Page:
Graduating HIV Exposed Infants on World AIDS Day
Written by Ruth Magak
Today, Nakuru celebrates the graduation of 970 HIV Exposed Infants (HEI). This achievement represents a significant stride in the collective efforts to prevent mother-to-child transmission of HIV contributing to the great agenda of eliminating HIV in children by 2027.
Each graduate signifies a triumph over a critical health challenge, an accomplishment that fills our hearts with pride and hope.
The graduation of HEI signifies a triumph over the challenges of mother-to-child HIV transmission, emphasizing the County’s efforts to create “A Healthy County“.
This accomplishment is a testament to H.E. Governor Susan Kihika’s continuous efforts in building a robust healthcare system that prioritizes the well-being of Nakuru residents.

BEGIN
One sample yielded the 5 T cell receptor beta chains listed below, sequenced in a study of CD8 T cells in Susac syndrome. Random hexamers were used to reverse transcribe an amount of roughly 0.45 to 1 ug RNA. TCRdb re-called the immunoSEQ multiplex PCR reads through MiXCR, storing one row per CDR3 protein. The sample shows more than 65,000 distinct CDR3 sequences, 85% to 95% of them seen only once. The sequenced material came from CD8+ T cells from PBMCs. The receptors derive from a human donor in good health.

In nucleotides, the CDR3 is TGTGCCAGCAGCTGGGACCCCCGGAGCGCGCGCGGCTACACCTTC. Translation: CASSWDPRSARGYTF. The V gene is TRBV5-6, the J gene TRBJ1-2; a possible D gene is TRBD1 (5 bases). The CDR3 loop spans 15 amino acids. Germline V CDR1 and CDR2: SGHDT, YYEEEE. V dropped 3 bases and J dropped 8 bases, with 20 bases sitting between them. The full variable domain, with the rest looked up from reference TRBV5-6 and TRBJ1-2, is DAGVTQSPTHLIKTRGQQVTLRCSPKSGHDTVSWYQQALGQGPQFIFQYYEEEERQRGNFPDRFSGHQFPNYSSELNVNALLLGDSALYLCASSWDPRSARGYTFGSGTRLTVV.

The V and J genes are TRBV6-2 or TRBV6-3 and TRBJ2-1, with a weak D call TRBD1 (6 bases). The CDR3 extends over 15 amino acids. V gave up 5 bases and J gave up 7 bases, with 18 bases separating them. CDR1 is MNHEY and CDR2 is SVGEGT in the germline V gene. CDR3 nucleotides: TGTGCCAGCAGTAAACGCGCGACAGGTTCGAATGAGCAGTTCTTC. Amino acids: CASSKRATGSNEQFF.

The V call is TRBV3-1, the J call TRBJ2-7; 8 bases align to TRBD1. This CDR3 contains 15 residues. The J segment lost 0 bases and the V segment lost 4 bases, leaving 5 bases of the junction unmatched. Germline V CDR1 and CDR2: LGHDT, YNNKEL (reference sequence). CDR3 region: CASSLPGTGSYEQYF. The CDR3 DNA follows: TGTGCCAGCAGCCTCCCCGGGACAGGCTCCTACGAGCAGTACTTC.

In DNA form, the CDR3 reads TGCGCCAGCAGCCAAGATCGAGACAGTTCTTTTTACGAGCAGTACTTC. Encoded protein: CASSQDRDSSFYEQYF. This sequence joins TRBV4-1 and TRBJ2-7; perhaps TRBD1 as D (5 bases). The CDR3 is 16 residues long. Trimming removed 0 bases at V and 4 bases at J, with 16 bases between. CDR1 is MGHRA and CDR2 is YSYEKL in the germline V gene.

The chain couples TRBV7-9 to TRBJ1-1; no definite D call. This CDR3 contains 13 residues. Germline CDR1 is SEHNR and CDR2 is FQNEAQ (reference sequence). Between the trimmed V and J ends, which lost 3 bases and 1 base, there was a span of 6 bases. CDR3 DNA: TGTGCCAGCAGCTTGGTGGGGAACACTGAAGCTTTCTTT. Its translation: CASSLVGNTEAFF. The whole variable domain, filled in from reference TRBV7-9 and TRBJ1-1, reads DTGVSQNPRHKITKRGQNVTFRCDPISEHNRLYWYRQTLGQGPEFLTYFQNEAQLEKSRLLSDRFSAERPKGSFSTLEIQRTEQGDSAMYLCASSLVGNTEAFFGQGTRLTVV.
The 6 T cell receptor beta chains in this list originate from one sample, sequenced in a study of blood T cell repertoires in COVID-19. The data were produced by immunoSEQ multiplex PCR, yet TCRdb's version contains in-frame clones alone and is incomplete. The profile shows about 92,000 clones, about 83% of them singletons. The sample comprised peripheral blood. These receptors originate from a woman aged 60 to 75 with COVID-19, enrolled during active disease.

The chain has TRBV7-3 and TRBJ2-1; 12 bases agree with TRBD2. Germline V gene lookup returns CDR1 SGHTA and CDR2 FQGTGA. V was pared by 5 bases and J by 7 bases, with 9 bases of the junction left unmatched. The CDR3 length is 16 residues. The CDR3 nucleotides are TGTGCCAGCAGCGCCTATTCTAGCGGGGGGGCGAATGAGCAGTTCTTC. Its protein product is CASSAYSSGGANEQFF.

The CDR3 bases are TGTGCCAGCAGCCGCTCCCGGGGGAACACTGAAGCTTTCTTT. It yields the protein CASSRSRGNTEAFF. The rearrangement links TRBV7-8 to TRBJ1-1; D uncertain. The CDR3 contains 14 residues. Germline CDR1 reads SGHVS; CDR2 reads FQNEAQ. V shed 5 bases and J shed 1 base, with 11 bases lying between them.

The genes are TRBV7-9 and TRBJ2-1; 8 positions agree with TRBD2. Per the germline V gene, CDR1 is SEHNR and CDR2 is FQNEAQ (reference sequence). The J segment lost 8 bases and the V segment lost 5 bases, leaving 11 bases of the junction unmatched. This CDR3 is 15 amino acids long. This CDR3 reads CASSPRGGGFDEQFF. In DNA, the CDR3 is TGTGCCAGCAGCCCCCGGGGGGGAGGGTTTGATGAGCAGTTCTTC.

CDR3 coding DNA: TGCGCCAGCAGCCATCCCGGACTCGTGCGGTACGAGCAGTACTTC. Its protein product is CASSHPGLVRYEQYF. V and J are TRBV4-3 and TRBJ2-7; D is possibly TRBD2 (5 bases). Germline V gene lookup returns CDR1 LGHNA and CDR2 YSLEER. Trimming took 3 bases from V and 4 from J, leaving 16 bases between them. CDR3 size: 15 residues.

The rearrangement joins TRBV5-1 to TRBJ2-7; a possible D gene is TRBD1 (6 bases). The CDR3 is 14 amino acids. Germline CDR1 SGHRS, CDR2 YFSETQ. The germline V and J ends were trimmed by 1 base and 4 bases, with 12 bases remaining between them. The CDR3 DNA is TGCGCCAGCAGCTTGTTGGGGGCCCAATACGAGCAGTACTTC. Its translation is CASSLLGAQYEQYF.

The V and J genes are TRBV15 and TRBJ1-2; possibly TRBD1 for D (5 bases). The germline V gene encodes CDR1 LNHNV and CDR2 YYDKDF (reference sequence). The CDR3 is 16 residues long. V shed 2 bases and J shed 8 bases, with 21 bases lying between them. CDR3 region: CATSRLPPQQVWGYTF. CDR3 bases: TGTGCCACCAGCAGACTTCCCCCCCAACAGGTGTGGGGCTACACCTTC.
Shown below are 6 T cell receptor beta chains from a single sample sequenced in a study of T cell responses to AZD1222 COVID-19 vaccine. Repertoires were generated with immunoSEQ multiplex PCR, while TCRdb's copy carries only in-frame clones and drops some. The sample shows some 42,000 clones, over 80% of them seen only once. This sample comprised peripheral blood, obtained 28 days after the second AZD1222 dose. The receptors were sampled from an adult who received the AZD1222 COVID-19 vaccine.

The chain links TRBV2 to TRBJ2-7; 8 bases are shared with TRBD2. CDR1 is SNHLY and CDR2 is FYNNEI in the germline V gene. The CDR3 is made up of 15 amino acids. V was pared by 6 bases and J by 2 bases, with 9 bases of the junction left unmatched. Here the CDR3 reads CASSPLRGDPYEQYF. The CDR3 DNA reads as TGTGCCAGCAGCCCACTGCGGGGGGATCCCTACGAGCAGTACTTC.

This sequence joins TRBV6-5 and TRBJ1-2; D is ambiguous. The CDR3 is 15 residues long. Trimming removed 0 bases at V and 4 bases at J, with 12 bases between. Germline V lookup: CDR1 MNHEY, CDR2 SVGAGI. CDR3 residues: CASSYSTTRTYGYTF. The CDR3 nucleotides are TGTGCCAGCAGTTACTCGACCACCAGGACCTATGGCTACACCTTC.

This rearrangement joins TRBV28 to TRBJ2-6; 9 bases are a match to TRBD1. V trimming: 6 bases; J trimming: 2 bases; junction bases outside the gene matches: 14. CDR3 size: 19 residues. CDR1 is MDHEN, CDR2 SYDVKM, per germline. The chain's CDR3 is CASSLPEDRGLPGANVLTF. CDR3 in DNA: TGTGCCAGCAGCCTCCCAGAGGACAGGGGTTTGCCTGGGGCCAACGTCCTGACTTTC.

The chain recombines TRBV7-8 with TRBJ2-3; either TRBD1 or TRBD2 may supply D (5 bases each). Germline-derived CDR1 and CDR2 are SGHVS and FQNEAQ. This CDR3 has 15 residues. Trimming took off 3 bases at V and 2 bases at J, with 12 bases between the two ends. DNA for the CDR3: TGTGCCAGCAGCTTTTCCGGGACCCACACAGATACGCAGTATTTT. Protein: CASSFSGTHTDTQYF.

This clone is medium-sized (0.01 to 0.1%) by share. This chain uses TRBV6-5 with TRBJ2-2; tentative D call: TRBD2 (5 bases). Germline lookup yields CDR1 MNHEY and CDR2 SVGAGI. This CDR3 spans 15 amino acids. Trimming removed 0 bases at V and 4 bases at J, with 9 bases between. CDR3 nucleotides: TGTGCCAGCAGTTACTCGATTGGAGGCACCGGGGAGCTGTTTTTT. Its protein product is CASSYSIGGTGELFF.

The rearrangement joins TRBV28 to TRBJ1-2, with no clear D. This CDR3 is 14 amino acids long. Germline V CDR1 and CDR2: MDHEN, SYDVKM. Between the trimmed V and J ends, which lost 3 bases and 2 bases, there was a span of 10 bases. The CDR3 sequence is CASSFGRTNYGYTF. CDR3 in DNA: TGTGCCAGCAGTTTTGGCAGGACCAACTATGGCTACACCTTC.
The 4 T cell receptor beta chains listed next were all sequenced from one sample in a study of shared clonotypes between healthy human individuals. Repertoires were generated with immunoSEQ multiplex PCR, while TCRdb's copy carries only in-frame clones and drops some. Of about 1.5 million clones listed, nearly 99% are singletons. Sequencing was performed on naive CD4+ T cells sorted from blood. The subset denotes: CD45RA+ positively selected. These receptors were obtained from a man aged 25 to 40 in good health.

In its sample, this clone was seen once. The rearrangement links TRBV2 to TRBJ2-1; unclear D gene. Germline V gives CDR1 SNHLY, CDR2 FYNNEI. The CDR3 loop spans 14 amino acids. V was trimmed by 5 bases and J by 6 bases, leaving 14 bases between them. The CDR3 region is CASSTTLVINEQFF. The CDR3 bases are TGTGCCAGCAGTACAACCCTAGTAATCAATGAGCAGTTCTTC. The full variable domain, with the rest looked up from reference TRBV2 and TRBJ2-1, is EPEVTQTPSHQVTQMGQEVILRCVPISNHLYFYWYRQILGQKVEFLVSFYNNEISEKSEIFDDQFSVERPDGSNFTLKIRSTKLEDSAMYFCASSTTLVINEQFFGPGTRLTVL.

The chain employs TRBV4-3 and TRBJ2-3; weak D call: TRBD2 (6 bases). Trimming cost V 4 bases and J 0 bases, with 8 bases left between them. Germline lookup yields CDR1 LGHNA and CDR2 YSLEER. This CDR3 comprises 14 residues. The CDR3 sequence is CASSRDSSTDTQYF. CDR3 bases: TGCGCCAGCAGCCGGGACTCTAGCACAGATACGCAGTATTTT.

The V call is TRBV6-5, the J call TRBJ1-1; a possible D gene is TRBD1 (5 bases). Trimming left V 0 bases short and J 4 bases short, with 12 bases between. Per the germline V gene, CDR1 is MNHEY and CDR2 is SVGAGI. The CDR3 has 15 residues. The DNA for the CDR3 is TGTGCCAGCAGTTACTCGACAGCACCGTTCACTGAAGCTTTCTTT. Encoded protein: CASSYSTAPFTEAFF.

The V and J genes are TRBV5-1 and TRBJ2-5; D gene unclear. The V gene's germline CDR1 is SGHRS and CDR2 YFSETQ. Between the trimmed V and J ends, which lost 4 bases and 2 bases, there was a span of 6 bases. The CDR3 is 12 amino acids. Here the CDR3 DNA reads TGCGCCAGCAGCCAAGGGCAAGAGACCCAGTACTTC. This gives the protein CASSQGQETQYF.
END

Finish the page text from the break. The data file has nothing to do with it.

It also reflects the collaborative efforts of healthcare professionals, community advocates, and strategic partnerships like USAID Tujenge Jamii and the National Government in combating this pandemic.
Nakuru County remains committed to sustaining these gains, working collectively to prevent new HIV infections, end teenage pregnancies and build a future free from the impact of HIV/AIDS.
Nakuru County recognizes that sustaining these health gains requires continuous efforts and innovation.
“We remain steadfast in our commitment to preventing new HIV infections, improving healthcare infrastructure, and facilitating community awareness,” said Roselyn Mungai, County Executive Committee Member for Health during the graduation at Bahati Sub County Hospital.
“The graduation of HEI is not the end but a milestone that propels us forward in our pursuit of a healthier, HIV-free community,” she said.